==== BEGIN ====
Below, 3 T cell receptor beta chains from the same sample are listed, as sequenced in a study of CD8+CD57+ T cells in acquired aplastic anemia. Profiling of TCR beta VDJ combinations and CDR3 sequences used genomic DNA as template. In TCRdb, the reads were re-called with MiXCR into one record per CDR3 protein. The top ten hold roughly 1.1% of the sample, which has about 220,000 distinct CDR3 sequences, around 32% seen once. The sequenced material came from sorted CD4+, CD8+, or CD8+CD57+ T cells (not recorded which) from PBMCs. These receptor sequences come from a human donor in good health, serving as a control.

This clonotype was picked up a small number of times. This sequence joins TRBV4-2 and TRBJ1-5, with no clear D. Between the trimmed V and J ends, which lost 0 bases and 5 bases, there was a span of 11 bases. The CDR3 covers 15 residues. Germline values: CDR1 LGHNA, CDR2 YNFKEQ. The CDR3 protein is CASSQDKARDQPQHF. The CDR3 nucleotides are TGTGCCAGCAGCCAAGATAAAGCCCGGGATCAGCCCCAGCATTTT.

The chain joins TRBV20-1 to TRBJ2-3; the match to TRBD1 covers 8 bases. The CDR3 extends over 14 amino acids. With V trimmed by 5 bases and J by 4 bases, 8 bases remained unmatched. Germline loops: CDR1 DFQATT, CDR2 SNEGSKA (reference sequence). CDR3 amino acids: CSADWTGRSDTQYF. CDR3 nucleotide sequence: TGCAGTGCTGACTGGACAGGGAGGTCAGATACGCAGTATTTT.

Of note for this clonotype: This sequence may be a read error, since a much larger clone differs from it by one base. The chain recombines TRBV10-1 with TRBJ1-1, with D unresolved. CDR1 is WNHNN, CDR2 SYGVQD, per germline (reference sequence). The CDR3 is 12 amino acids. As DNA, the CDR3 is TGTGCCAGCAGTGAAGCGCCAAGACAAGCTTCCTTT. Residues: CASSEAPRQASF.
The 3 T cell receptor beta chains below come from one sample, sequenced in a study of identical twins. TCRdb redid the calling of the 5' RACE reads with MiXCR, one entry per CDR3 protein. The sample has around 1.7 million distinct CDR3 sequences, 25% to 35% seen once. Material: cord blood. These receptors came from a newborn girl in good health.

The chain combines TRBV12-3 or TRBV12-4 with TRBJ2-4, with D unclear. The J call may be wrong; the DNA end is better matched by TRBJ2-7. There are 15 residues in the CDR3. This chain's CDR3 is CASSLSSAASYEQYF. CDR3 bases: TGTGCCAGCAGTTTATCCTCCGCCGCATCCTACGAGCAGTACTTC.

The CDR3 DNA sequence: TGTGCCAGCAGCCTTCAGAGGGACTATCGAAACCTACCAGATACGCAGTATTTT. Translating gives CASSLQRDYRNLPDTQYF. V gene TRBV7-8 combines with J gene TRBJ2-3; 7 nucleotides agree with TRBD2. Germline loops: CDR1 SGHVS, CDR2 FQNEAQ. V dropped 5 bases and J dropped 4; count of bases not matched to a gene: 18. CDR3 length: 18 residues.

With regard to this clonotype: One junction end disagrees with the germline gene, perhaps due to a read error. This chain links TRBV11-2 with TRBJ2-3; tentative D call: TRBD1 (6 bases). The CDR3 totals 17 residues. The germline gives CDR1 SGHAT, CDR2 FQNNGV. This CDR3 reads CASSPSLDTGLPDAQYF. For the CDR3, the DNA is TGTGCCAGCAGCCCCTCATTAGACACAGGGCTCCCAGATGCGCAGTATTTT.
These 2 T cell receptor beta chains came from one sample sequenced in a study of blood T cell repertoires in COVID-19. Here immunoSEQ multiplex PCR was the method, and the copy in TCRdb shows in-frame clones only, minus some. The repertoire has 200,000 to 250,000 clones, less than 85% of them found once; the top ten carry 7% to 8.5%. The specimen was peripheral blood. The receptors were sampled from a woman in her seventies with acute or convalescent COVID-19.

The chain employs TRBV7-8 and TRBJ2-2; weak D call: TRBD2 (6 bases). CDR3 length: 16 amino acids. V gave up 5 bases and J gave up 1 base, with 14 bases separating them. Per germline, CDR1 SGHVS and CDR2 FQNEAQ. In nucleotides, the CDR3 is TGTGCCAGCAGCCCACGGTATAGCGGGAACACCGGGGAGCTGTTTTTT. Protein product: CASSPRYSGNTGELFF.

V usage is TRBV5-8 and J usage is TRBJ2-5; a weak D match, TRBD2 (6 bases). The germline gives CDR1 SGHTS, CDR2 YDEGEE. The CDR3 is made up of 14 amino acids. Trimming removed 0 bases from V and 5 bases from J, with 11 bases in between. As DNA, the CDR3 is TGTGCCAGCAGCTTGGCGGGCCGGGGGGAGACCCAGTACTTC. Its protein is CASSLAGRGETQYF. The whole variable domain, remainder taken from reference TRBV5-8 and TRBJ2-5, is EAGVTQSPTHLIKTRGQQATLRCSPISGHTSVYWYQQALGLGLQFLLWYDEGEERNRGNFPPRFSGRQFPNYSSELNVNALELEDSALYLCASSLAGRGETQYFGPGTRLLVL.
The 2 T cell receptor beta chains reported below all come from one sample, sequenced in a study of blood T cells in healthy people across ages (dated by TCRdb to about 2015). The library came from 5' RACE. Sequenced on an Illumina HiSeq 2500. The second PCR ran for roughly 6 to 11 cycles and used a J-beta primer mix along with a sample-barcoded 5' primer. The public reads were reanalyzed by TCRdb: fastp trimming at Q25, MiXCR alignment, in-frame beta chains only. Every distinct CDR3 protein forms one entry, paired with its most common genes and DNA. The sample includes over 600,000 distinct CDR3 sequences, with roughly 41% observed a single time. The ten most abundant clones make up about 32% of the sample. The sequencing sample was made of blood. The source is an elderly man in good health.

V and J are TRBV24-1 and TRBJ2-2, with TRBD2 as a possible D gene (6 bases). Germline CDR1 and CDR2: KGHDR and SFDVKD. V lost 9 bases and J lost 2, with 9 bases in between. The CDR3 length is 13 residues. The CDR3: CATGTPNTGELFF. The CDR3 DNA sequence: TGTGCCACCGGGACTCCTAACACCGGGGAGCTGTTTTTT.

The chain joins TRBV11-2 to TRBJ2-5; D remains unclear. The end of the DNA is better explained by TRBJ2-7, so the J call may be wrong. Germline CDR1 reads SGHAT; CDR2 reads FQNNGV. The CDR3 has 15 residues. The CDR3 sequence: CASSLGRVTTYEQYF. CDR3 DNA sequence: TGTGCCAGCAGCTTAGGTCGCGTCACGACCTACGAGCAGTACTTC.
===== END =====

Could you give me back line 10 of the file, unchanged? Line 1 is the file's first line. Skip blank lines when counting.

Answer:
The chain employs TRBV7-8 and TRBJ2-2; weak D call: TRBD2 (6 bases). CDR3 length: 16 amino acids. V gave up 5 bases and J gave up 1 base, with 14 bases separating them. Per germline, CDR1 SGHVS and CDR2 FQNEAQ. In nucleotides, the CDR3 is TGTGCCAGCAGCCCACGGTATAGCGGGAACACCGGGGAGCTGTTTTTT. Protein product: CASSPRYSGNTGELFF.